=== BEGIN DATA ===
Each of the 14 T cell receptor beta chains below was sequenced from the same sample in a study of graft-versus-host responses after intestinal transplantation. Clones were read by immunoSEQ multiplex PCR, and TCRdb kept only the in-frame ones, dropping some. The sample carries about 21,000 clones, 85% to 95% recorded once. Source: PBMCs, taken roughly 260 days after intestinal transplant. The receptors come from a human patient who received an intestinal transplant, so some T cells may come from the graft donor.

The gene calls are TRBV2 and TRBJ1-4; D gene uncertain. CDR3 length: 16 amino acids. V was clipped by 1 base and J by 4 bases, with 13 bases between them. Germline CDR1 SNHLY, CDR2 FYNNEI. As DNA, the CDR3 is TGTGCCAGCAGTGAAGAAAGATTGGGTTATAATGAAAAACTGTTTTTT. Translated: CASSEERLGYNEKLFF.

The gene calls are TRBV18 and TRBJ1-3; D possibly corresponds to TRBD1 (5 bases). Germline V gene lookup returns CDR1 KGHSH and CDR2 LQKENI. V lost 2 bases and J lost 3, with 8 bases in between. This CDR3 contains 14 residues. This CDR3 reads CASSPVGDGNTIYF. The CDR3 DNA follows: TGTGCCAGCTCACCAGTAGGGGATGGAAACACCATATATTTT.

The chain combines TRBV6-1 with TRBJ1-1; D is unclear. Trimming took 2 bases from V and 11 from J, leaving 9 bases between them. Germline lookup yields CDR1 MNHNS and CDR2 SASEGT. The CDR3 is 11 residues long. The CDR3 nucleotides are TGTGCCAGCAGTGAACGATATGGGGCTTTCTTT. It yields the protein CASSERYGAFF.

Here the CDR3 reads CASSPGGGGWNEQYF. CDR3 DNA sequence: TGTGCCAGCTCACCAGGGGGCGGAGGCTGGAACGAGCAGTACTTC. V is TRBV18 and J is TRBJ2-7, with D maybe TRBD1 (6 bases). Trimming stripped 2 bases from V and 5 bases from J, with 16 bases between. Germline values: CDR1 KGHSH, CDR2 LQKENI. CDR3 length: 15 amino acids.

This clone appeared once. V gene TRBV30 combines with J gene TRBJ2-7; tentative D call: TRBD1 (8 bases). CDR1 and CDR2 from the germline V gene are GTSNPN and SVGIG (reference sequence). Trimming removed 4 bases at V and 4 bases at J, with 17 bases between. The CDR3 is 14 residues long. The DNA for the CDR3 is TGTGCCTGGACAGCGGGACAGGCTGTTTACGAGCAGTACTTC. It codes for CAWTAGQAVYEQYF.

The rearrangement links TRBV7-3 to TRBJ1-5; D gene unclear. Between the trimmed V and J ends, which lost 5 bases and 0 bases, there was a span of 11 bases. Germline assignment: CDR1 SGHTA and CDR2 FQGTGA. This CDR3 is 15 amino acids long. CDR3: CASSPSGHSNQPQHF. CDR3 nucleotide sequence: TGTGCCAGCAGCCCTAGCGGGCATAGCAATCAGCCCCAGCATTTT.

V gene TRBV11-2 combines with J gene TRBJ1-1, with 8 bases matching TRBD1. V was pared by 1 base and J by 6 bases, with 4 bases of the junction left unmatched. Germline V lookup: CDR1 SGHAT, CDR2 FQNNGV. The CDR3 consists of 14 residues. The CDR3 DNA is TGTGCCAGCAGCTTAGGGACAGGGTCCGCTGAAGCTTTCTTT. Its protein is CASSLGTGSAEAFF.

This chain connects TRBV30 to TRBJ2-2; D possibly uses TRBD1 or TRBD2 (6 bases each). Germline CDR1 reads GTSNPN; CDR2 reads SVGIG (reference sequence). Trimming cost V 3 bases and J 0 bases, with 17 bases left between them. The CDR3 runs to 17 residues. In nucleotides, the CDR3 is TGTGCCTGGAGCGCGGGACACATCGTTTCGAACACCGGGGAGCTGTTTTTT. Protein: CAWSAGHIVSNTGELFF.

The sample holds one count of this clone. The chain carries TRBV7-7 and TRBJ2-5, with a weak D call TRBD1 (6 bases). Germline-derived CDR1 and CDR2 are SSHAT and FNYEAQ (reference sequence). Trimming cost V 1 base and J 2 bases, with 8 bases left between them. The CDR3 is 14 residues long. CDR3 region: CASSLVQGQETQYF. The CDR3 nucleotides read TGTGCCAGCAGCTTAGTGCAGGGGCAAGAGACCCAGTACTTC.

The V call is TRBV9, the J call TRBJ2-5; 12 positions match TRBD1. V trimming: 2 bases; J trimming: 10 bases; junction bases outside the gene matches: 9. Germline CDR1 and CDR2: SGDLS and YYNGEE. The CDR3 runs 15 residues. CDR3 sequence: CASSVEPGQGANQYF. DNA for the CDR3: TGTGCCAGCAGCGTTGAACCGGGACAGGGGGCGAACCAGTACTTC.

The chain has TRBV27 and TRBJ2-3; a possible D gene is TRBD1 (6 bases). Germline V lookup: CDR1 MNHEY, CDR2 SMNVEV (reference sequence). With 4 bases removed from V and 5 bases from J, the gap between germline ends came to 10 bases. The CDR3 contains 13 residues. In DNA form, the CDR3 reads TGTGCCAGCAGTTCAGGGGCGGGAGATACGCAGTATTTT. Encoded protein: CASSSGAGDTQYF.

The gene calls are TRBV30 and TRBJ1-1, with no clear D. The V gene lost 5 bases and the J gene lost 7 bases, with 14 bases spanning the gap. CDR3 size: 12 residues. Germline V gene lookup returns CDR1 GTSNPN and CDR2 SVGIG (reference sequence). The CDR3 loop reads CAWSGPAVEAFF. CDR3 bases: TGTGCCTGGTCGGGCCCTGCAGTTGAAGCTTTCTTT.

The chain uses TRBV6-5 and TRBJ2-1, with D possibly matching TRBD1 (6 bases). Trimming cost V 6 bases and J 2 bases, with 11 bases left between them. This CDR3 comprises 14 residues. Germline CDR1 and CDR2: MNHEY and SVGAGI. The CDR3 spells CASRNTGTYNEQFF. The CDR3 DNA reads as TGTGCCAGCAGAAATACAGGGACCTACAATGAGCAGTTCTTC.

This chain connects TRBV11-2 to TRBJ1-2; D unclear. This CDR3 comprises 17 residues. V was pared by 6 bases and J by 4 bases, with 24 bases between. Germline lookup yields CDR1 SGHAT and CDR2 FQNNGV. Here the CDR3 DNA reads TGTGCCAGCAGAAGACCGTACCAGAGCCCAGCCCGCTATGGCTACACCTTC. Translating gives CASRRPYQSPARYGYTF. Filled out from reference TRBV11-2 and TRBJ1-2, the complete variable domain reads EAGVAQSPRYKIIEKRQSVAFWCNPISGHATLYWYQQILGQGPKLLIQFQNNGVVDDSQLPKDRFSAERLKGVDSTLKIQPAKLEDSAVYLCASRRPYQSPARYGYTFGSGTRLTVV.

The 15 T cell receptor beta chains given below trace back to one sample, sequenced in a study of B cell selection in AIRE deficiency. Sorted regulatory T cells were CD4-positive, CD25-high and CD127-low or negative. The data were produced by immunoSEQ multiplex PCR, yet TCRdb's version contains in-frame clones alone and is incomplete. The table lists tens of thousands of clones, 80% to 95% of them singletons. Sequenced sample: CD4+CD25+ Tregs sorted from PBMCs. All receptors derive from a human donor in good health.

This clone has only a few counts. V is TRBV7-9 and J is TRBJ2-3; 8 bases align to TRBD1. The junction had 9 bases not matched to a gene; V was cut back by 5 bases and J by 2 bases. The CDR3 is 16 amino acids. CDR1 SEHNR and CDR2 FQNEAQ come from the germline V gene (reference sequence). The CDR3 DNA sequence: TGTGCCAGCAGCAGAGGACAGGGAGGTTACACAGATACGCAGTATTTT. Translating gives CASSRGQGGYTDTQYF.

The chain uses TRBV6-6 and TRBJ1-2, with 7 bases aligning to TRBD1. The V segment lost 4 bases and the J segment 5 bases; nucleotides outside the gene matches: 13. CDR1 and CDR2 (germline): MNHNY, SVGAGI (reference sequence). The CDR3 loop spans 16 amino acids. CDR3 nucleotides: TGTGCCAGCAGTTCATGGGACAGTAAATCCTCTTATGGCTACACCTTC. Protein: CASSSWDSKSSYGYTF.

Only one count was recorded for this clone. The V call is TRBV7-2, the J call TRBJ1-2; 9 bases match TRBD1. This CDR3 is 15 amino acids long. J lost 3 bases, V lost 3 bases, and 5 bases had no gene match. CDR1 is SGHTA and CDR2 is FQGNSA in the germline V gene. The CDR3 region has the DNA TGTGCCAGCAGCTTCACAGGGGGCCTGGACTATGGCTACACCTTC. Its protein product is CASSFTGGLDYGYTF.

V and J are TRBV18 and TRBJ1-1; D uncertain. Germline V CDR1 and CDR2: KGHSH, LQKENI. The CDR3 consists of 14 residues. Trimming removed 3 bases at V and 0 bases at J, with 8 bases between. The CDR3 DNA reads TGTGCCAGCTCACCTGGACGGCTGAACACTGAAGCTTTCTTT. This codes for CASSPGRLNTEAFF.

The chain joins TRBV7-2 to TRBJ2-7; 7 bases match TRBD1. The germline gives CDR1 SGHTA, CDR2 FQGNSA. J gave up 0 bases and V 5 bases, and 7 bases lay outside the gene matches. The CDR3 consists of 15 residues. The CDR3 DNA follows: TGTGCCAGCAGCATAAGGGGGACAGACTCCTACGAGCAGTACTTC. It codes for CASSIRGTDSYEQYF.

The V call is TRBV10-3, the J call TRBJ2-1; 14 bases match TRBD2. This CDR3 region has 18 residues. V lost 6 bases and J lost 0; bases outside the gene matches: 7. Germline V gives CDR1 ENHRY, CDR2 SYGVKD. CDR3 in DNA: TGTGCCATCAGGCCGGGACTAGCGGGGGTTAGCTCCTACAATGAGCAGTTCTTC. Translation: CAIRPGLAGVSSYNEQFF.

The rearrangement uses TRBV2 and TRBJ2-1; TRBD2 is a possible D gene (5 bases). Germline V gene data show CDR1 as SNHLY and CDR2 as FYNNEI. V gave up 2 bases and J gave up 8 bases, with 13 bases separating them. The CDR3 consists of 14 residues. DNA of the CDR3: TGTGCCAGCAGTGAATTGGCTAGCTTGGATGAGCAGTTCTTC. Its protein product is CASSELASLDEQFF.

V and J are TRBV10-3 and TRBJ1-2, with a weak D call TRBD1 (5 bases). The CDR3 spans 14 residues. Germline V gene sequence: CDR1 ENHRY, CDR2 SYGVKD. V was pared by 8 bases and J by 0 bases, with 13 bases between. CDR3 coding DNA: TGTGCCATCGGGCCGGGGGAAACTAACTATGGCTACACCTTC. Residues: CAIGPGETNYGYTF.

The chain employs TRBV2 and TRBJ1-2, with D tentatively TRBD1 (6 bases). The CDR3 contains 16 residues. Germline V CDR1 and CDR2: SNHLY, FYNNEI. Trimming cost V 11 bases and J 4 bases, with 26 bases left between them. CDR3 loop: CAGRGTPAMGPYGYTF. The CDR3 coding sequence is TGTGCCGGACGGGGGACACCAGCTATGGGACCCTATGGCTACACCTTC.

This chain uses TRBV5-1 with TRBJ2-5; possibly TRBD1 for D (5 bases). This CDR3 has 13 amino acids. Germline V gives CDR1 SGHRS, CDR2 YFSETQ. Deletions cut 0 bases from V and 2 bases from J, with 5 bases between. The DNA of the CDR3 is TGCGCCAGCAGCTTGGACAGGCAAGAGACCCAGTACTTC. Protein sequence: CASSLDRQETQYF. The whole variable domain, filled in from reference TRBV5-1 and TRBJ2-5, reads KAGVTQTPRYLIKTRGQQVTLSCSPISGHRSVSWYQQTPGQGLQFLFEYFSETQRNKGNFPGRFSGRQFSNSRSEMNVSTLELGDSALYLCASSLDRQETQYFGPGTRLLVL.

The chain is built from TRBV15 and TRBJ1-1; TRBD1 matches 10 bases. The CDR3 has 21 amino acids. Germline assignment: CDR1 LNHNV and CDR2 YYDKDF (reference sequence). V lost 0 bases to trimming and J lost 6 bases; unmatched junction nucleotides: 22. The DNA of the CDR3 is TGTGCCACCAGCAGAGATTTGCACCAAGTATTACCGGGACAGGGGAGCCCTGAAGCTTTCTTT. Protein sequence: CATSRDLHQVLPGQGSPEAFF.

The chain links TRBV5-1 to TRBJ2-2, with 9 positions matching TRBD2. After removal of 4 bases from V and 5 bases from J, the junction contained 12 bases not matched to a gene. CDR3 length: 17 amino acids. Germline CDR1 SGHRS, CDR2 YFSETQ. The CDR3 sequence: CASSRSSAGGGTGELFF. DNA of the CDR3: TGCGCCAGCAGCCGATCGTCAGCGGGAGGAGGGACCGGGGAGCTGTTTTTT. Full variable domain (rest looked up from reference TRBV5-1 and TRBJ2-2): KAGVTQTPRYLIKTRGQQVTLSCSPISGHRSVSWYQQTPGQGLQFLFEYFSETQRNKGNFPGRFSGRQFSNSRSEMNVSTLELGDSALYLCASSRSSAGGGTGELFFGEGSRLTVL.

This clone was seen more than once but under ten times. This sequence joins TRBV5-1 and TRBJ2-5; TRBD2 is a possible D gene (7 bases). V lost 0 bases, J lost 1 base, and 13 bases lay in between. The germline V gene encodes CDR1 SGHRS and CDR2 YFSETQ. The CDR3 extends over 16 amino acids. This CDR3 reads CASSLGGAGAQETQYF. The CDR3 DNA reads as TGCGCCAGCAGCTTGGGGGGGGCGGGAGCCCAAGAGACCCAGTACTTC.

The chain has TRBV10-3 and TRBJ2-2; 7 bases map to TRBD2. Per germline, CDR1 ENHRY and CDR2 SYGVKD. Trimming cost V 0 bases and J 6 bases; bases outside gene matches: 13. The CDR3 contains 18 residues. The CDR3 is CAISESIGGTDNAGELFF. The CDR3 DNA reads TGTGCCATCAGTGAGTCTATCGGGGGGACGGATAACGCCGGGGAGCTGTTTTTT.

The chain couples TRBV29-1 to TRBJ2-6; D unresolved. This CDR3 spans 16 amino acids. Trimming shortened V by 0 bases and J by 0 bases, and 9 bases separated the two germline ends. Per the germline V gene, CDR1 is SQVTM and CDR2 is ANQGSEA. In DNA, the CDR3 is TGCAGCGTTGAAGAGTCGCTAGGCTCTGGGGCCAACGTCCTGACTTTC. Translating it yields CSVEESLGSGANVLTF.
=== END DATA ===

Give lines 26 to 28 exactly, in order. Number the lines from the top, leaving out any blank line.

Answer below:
This chain uses TRBV5-1 with TRBJ2-5; possibly TRBD1 for D (5 bases). This CDR3 has 13 amino acids. Germline V gives CDR1 SGHRS, CDR2 YFSETQ. Deletions cut 0 bases from V and 2 bases from J, with 5 bases between. The DNA of the CDR3 is TGCGCCAGCAGCTTGGACAGGCAAGAGACCCAGTACTTC. Protein sequence: CASSLDRQETQYF. The whole variable domain, filled in from reference TRBV5-1 and TRBJ2-5, reads KAGVTQTPRYLIKTRGQQVTLSCSPISGHRSVSWYQQTPGQGLQFLFEYFSETQRNKGNFPGRFSGRQFSNSRSEMNVSTLELGDSALYLCASSLDRQETQYFGPGTRLLVL.

The chain is built from TRBV15 and TRBJ1-1; TRBD1 matches 10 bases. The CDR3 has 21 amino acids. Germline assignment: CDR1 LNHNV and CDR2 YYDKDF (reference sequence). V lost 0 bases to trimming and J lost 6 bases; unmatched junction nucleotides: 22. The DNA of the CDR3 is TGTGCCACCAGCAGAGATTTGCACCAAGTATTACCGGGACAGGGGAGCCCTGAAGCTTTCTTT. Protein sequence: CATSRDLHQVLPGQGSPEAFF.

The chain links TRBV5-1 to TRBJ2-2, with 9 positions matching TRBD2. After removal of 4 bases from V and 5 bases from J, the junction contained 12 bases not matched to a gene. CDR3 length: 17 amino acids. Germline CDR1 SGHRS, CDR2 YFSETQ. The CDR3 sequence: CASSRSSAGGGTGELFF. DNA of the CDR3: TGCGCCAGCAGCCGATCGTCAGCGGGAGGAGGGACCGGGGAGCTGTTTTTT. Full variable domain (rest looked up from reference TRBV5-1 and TRBJ2-2): KAGVTQTPRYLIKTRGQQVTLSCSPISGHRSVSWYQQTPGQGLQFLFEYFSETQRNKGNFPGRFSGRQFSNSRSEMNVSTLELGDSALYLCASSRSSAGGGTGELFFGEGSRLTVL.